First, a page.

August 13, 2000
T. ENQVIST/T. Henman
THE MODERATOR: Questions for Thomas.
Q. What made the significant difference in that match?
THOMAS ENQVIST: Very tough to say. I think it was a very close -- extremely close match. I think Tim was playing really well in the first set. He was maybe the better player. I was a little bit lucky to get through that first set I think. But I came up with some very good shots when I needed today, and I think my second set this match was probably my best set so far in this tournament. I played extremely well.
Q. Can you talk about your...(Inaudible)?
THOMAS ENQVIST: Yeah, I think I played well. I usually like to play people coming into the net. I played well. Tim is very good at it; it was not easy. But you have to be really, really on top of your game to have a chance to win, and I think that's what I did today.
Q. Can you talk about your serve and what was going on with it? You finished, I think, 49 percent of your first serves. Can you talk about what was happening with it today.
THOMAS ENQVIST: Well, maybe I hadn't really the right rhythm today. But I think I served really well when I needed it. Also I think I was trying to hit the big second serves, because obviously he was coming into the net all the time. I didn't lose my serve once. I mean I served pretty well. Even if my percentage was low, I think I hit good, strong serves. And when you don't lose one service game in a final like this, I think you should be very happy.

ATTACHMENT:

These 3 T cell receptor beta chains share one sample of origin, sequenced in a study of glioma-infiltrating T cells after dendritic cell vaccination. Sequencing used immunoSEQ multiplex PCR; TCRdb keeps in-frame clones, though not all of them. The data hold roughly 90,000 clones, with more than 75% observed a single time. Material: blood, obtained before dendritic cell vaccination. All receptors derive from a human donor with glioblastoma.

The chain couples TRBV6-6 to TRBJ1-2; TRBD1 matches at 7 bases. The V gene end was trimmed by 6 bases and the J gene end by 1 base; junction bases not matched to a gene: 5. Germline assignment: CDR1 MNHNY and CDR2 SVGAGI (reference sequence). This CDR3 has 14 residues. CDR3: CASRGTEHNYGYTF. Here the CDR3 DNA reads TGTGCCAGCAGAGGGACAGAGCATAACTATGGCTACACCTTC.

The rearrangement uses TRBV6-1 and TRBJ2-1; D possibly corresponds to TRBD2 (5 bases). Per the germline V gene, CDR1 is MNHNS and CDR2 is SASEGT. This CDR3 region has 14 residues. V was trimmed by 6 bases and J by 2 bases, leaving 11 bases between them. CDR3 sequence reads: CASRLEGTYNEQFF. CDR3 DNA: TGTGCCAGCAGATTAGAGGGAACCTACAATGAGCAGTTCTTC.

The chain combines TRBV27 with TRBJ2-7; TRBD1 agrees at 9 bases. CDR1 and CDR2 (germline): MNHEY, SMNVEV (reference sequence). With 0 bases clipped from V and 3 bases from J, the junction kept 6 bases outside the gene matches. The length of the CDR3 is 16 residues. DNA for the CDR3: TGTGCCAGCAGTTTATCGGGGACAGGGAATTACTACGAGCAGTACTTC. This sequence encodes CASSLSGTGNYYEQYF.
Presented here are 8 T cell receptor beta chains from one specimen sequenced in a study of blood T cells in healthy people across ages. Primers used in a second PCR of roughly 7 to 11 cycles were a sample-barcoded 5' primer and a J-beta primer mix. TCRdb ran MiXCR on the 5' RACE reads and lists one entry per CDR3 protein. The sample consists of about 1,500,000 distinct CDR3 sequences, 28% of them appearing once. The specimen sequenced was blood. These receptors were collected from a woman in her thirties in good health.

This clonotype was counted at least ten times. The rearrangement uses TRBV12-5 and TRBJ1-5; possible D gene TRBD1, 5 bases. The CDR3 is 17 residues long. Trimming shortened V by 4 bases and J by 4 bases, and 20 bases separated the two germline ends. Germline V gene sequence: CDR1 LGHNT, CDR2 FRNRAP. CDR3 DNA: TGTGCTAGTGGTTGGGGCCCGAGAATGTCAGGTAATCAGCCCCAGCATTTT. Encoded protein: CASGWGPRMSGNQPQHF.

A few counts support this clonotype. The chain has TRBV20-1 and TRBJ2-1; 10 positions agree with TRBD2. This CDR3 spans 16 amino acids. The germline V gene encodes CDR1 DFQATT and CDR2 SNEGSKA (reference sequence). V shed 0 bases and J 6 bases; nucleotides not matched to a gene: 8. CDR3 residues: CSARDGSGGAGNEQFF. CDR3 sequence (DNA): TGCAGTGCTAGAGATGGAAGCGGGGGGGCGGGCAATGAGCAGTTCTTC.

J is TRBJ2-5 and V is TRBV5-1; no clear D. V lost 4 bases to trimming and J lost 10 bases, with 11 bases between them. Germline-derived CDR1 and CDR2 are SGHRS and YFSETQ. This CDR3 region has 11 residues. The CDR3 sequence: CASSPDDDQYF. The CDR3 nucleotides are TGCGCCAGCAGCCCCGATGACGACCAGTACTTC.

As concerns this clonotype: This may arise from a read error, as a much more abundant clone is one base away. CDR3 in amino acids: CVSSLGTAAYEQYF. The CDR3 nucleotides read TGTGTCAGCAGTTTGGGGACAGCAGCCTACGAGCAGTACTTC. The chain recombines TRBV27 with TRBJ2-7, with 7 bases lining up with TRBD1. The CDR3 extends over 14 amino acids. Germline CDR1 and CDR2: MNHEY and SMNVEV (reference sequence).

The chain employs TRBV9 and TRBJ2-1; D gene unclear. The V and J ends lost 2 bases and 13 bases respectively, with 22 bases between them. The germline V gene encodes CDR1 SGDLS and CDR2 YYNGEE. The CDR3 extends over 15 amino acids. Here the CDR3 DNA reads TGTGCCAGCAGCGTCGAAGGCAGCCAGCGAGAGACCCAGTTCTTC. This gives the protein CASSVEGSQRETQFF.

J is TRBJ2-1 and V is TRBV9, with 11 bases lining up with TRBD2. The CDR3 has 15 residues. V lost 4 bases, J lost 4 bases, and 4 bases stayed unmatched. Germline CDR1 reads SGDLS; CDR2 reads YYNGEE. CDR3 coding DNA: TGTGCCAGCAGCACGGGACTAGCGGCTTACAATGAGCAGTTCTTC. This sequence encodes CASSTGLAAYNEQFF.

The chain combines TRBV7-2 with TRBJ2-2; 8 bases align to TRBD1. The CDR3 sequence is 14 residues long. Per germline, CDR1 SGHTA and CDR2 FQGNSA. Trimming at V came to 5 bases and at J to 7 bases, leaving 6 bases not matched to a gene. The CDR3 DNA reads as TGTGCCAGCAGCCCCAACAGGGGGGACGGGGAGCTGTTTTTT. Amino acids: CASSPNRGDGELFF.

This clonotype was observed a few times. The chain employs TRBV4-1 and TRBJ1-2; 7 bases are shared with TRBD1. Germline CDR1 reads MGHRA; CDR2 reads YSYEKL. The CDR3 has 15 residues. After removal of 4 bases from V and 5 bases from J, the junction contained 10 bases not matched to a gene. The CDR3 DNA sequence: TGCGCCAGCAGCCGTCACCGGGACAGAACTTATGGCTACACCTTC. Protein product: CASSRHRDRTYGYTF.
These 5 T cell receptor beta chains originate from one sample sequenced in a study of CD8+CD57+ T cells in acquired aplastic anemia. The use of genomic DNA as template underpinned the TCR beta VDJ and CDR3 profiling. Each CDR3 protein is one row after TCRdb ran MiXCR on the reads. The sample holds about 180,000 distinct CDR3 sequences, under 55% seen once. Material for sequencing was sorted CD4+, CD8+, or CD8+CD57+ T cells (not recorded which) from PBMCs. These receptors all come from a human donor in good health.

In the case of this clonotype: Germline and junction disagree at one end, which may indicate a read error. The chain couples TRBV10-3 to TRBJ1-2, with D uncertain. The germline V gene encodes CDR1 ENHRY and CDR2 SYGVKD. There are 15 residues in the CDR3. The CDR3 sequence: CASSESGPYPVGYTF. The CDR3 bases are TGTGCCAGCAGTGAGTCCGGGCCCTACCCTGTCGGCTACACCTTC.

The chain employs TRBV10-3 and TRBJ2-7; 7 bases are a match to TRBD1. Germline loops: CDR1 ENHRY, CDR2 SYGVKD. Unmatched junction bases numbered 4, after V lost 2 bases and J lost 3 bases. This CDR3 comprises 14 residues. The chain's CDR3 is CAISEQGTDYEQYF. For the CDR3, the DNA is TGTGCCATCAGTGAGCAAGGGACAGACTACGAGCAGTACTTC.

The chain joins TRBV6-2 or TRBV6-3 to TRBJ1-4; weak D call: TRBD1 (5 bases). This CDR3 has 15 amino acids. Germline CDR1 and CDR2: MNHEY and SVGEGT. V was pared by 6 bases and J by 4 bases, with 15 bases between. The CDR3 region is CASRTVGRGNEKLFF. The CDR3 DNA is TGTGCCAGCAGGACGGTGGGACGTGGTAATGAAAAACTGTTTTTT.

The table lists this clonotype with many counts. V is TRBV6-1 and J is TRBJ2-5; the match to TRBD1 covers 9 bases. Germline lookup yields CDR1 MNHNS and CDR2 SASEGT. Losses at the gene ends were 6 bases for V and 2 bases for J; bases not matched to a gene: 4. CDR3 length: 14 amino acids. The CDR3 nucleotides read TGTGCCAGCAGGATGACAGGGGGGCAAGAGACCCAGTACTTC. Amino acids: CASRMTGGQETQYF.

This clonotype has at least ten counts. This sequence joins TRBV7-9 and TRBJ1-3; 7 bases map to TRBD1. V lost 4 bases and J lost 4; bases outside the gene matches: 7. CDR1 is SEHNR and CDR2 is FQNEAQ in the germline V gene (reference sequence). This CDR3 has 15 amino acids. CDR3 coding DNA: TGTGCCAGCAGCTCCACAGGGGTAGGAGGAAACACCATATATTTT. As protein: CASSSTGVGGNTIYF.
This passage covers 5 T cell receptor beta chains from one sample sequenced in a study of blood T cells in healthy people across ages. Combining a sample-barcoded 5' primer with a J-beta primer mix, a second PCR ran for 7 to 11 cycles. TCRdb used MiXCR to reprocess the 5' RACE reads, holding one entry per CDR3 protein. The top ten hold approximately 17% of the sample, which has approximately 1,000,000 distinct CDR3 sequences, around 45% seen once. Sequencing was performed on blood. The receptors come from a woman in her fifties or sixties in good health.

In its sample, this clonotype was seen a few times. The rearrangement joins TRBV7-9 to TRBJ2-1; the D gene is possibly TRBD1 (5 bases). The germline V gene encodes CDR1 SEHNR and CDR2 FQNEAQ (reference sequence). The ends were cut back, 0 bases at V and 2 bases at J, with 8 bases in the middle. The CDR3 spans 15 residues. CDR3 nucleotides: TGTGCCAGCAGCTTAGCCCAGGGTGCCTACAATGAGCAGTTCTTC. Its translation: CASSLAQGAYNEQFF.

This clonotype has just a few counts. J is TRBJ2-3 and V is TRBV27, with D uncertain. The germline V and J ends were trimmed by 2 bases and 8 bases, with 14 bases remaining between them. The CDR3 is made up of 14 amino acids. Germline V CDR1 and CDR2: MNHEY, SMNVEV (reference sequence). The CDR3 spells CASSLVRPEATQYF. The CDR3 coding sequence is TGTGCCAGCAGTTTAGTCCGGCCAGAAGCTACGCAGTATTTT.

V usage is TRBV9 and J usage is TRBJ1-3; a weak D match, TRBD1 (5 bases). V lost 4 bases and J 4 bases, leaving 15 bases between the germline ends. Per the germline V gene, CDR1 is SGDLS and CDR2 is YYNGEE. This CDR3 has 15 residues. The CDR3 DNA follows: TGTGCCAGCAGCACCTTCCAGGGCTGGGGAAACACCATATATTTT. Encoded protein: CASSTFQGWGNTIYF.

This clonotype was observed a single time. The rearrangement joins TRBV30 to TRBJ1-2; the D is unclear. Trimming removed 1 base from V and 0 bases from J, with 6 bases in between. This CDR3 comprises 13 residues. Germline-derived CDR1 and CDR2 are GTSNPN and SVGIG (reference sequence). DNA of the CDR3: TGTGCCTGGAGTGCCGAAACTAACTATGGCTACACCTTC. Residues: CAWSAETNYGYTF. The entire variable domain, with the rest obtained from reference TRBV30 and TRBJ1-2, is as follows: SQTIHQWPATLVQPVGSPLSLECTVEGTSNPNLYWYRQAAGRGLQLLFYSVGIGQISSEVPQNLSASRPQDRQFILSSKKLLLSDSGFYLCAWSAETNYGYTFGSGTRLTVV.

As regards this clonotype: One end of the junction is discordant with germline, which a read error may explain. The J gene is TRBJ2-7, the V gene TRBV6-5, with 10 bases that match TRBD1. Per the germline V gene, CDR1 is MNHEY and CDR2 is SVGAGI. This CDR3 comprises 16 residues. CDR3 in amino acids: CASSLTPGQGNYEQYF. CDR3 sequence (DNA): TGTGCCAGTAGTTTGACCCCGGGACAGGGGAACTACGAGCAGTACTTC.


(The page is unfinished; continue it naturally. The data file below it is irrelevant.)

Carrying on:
THOMAS ENQVIST: No, no.
Q. Who were you waving to in the crowd, family members?
THOMAS ENQVIST: Yeah, I have my folks here. My brother.
Q. Your brother?
THOMAS ENQVIST: Yeah.
Q. You were 5-5 in the first, got 15-40 on your serve. Do you remember those two points?
THOMAS ENQVIST: Yeah, he had a few break points. Like I said, today what I did really, really good was when he had breakpoint or it was an important point, I came up with really, really strong shot. That's what I'm most happy about today I think.
Q. Yesterday against Clement, you were able to push him around with your forehand. Did you think you were able to do that successfully today?
THOMAS ENQVIST: I knew he was going to come into the net all the time and try to keep me no rhythm a little bit, and he has a lot of slice on his backhand. It's tough. He's extremely good. He has very good hands at the net and a strong serve. I didn't expect the same kind of match as yesterday. I pretty much knew what I needed to do to have a chance to win.